February 23, 2004

Newsweek: Where's The Army's Suicide Report?

UPI(2/19/04)reports that up to 10% of US soldiers
evacuated from Iraq and Afghanistan (approximately
1,000)for treatment at Landstuhl Regional Medical
Center in Germany had "psychiatric or behavioral
health issues." And Sen. John F. Kerry (D-Mekong
Delta) has written a personal letter to the _resident,
raising the gutter politics issue of chickenhawks
sliming true patriots and challenging him to a debate
on Vietnam and Iraq. But the airwaves were filled all
weekend with "gay marriages" and the-shell-of-man-formerly-known-as-Ralph-Nader...Well, of course...the Emperor has no uniform...

T. Trent Gegax, Newsweek: Military members and their
families are asking the same question: Where is the
Army’s so-called suicide report? It’s the work of the
12-member Mental Health Advisory Team, commissioned by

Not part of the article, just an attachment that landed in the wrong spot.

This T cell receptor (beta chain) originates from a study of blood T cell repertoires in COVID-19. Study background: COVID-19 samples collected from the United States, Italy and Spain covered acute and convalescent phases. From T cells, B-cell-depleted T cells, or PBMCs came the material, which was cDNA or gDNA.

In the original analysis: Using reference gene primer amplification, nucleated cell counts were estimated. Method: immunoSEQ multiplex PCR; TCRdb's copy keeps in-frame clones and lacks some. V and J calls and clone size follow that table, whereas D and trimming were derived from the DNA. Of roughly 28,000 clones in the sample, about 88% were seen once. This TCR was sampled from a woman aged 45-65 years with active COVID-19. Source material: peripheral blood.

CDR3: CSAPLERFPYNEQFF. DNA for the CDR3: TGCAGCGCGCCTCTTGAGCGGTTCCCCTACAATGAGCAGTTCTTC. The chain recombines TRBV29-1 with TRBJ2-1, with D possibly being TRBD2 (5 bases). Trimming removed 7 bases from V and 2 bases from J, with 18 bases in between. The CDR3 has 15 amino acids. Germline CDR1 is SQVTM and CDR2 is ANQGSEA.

the top generals in charge of the Iraq war after a
string of battlefield suicides. It was initially due
out last Thanksgiving. Then it was supposed to be
released in early February. Now, there’s talk that
it’s been shelved indefinitely.

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Where's The Army's Suicide Report?
By T. Trent Gegax

Saturday 21 February 2004

Waiting For Answers, Is the Army sandbagging its anticipated 'suicide report'?

Military members and their families are asking the same question: Where is the Army’s so-called suicide report? It’s the work of the 12-member Mental Health Advisory Team, commissioned by the top generals in charge of the Iraq war after a string of battlefield suicides. It was initially due out last Thanksgiving.
Then it was supposed to be released in early February. Now, there’s talk that it’s been shelved indefinitely.

Is the Army deliberately sitting on the report?
Perhaps. Or perhaps it’s just focusing on other
priorities in rebuilding Iraq and preparing to hand
back sovereignty to its citizens. No one would argue
these aren’t massive missions. And, to be sure, the
vast majority of soldiers, even those exposed to the
most grotesque and horrific combat trauma, may
experience only mild post-traumatic stress disorder
that requires minor counseling before they bounce
back. But evidence suggests that a wave of